See the problem? The current Labour caucus is full of lazy shitheads, being paid by taxpayers to do… not a lot by the look of it.

    As long as the cuacus is dominated by non-performing can’t be bothered do-nothings like Mallard, Dyson, Goff and King they’ll have trouble mobilising their base, let alone the issues of having an invisible leader getting terrible advice from the same senior staffers responsible for the 2011 electoral disaster and who seem hell-bent on going back to the failed ideas of 1990s Blairism.

    • xtasy 21.1

      What got me irate about King was to recently read another media comment in “Landlords”, a property investor publication, where it is claimed she wants to SCRAP the accommodation supplement, as it only serves as a “subsidy” to landlords.

      http://www.landlords.co.nz/read-article.php?article_id=4406

      Both Heatley and Bennett have been spreading misinformation about supposed “rorting” of the accommodation supplement, which is impossible, except if actual fraud is committed.

      It was raised to her by email that she is quoted as in that article, and she was challenged to make her position clear.

      What happened? NADA! No comment, no response, no press release and hence no trust she deserves. All I hear is the odd point scoring question coming from her in Parliament, but not actually challenging Heatley or Bennett on what lies they spread.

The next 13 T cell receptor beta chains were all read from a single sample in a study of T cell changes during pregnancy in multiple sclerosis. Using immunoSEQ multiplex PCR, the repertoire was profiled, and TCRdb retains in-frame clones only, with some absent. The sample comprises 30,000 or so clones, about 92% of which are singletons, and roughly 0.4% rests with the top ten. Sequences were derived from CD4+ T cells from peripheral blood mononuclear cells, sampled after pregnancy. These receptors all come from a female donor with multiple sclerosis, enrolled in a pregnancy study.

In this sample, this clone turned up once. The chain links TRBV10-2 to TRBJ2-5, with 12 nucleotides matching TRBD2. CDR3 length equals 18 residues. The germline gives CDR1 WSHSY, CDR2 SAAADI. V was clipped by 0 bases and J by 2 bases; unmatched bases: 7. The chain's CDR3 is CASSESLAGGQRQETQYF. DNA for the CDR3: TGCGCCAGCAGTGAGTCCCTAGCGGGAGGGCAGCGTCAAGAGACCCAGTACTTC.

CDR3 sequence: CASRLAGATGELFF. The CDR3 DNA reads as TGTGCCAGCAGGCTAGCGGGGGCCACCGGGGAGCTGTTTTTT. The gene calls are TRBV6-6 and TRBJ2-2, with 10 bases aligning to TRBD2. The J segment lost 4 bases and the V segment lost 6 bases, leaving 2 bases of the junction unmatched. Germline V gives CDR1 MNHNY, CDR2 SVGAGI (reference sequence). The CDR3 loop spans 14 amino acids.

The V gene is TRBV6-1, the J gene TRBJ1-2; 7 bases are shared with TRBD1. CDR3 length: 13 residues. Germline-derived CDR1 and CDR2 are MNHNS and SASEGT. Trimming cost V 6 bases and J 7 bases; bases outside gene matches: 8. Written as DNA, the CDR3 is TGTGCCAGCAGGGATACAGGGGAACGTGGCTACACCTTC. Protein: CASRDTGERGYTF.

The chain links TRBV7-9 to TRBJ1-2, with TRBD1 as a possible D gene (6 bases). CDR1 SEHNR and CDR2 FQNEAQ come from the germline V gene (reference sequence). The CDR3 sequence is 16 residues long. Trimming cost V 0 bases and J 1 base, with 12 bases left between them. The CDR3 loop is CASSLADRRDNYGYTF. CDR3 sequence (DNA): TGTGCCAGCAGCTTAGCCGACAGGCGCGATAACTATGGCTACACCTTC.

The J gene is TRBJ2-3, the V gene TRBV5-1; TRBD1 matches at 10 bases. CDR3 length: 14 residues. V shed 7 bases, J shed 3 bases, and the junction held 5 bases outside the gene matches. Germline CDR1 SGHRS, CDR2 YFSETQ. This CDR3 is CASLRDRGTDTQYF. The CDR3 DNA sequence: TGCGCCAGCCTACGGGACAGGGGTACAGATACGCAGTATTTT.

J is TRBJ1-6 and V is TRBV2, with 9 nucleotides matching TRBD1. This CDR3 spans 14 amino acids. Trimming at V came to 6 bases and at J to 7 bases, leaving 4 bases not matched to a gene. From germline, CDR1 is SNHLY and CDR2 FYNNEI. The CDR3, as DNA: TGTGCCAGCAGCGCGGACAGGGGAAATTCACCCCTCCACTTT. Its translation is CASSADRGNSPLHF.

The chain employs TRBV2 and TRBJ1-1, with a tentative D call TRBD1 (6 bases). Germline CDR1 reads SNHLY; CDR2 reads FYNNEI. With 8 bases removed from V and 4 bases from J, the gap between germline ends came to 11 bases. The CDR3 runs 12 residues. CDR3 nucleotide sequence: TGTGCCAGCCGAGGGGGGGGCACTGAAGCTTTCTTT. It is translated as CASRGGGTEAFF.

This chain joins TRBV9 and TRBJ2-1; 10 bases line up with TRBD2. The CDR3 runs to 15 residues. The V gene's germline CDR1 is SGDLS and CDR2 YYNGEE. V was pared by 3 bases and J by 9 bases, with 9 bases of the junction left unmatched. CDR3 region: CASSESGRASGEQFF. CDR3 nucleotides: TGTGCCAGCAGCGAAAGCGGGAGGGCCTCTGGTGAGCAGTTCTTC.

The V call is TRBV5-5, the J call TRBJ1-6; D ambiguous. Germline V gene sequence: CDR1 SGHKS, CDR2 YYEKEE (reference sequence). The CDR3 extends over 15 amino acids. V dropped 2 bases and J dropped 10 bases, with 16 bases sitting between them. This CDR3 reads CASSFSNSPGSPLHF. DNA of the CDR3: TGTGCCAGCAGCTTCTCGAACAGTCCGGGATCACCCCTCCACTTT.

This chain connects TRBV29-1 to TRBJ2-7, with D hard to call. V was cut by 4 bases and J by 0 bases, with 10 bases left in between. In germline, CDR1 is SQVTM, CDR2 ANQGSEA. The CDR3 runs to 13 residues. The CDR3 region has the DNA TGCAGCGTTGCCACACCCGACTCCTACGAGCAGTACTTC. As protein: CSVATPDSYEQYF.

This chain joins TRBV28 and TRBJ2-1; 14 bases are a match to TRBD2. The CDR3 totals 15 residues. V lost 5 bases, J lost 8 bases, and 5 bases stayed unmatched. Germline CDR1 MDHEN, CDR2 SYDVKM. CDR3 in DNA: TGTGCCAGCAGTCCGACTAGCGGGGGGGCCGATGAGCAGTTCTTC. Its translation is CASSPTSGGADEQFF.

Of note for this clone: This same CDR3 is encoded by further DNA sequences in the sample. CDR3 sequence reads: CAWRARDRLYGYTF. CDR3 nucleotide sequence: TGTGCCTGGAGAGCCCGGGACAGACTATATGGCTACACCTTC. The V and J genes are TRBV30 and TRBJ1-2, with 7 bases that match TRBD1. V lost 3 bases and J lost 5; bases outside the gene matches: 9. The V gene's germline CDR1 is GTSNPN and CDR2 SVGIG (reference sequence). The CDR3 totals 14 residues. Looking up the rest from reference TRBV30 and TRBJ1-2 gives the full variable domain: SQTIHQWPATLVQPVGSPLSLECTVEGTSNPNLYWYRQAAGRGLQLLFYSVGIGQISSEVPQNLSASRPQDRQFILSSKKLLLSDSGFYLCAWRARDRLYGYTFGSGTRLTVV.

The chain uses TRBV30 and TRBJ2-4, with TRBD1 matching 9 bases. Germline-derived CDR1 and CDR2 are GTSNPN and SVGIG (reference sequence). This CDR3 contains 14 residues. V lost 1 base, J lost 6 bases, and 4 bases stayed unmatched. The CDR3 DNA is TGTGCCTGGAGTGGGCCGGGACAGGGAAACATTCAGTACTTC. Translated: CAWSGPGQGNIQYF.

With that and other things going on, who knows what to vote Labour for, it they cannot even do their jobs!

      Of further interest should be this story:

      http://www.landlords.co.nz/read-article.php?article_id=4420

      Why are neither Labour nor Greens raising this abysmal failure in regards to insulating homes that are rented?

      • Draco T Bastard 21.1.1

        Why are neither Labour nor Greens raising this abysmal failure in regards to insulating homes that are rented?

        Rentiers don’t pay out to improve what they’re getting free income from if they don’t have to and neither the Greens nor Labour are saying anything about it because they’re leaving it to the free-market.

        • weka 21.1.1.1